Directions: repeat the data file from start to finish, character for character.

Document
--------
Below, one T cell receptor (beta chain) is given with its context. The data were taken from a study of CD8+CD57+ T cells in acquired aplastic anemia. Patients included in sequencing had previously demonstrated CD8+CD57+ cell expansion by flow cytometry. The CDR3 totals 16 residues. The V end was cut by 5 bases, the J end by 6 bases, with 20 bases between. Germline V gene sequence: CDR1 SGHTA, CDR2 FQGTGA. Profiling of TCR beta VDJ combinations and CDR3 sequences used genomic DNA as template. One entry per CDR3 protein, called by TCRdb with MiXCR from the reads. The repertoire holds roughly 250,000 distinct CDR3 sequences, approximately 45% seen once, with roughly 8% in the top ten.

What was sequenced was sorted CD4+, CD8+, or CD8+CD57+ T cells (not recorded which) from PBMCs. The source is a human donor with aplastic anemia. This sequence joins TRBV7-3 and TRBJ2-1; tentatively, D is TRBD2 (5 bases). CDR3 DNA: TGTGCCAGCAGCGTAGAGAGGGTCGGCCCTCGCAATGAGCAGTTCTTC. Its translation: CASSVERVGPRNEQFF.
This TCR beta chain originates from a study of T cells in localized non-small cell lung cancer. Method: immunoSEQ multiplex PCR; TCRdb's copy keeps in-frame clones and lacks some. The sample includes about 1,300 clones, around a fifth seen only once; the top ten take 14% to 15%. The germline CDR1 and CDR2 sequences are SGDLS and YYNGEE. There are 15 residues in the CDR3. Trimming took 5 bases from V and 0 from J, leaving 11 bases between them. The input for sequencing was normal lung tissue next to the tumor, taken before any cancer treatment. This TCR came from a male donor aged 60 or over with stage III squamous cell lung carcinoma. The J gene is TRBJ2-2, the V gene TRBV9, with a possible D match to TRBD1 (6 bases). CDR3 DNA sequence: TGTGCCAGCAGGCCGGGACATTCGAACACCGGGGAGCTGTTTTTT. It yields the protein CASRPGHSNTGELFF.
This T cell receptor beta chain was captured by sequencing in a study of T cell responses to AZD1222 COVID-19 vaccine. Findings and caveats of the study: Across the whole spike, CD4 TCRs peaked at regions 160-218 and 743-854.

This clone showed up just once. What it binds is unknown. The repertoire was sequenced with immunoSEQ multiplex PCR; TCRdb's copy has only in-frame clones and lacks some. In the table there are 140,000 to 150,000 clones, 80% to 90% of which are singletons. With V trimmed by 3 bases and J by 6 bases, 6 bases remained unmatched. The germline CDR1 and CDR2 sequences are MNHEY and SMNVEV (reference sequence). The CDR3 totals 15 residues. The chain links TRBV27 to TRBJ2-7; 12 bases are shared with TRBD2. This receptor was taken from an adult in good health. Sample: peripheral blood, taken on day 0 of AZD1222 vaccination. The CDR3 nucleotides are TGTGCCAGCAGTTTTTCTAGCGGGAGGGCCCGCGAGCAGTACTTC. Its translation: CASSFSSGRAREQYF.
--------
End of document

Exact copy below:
Below, one T cell receptor (beta chain) is given with its context. The data were taken from a study of CD8+CD57+ T cells in acquired aplastic anemia. Patients included in sequencing had previously demonstrated CD8+CD57+ cell expansion by flow cytometry. The CDR3 totals 16 residues. The V end was cut by 5 bases, the J end by 6 bases, with 20 bases between. Germline V gene sequence: CDR1 SGHTA, CDR2 FQGTGA. Profiling of TCR beta VDJ combinations and CDR3 sequences used genomic DNA as template. One entry per CDR3 protein, called by TCRdb with MiXCR from the reads. The repertoire holds roughly 250,000 distinct CDR3 sequences, approximately 45% seen once, with roughly 8% in the top ten.

What was sequenced was sorted CD4+, CD8+, or CD8+CD57+ T cells (not recorded which) from PBMCs. The source is a human donor with aplastic anemia. This sequence joins TRBV7-3 and TRBJ2-1; tentatively, D is TRBD2 (5 bases). CDR3 DNA: TGTGCCAGCAGCGTAGAGAGGGTCGGCCCTCGCAATGAGCAGTTCTTC. Its translation: CASSVERVGPRNEQFF.
This TCR beta chain originates from a study of T cells in localized non-small cell lung cancer. Method: immunoSEQ multiplex PCR; TCRdb's copy keeps in-frame clones and lacks some. The sample includes about 1,300 clones, around a fifth seen only once; the top ten take 14% to 15%. The germline CDR1 and CDR2 sequences are SGDLS and YYNGEE. There are 15 residues in the CDR3. Trimming took 5 bases from V and 0 from J, leaving 11 bases between them. The input for sequencing was normal lung tissue next to the tumor, taken before any cancer treatment. This TCR came from a male donor aged 60 or over with stage III squamous cell lung carcinoma. The J gene is TRBJ2-2, the V gene TRBV9, with a possible D match to TRBD1 (6 bases). CDR3 DNA sequence: TGTGCCAGCAGGCCGGGACATTCGAACACCGGGGAGCTGTTTTTT. It yields the protein CASRPGHSNTGELFF.
This T cell receptor beta chain was captured by sequencing in a study of T cell responses to AZD1222 COVID-19 vaccine. Findings and caveats of the study: Across the whole spike, CD4 TCRs peaked at regions 160-218 and 743-854.

This clone showed up just once. What it binds is unknown. The repertoire was sequenced with immunoSEQ multiplex PCR; TCRdb's copy has only in-frame clones and lacks some. In the table there are 140,000 to 150,000 clones, 80% to 90% of which are singletons. With V trimmed by 3 bases and J by 6 bases, 6 bases remained unmatched. The germline CDR1 and CDR2 sequences are MNHEY and SMNVEV (reference sequence). The CDR3 totals 15 residues. The chain links TRBV27 to TRBJ2-7; 12 bases are shared with TRBD2. This receptor was taken from an adult in good health. Sample: peripheral blood, taken on day 0 of AZD1222 vaccination. The CDR3 nucleotides are TGTGCCAGCAGTTTTTCTAGCGGGAGGGCCCGCGAGCAGTACTTC. Its translation: CASSFSSGRAREQYF.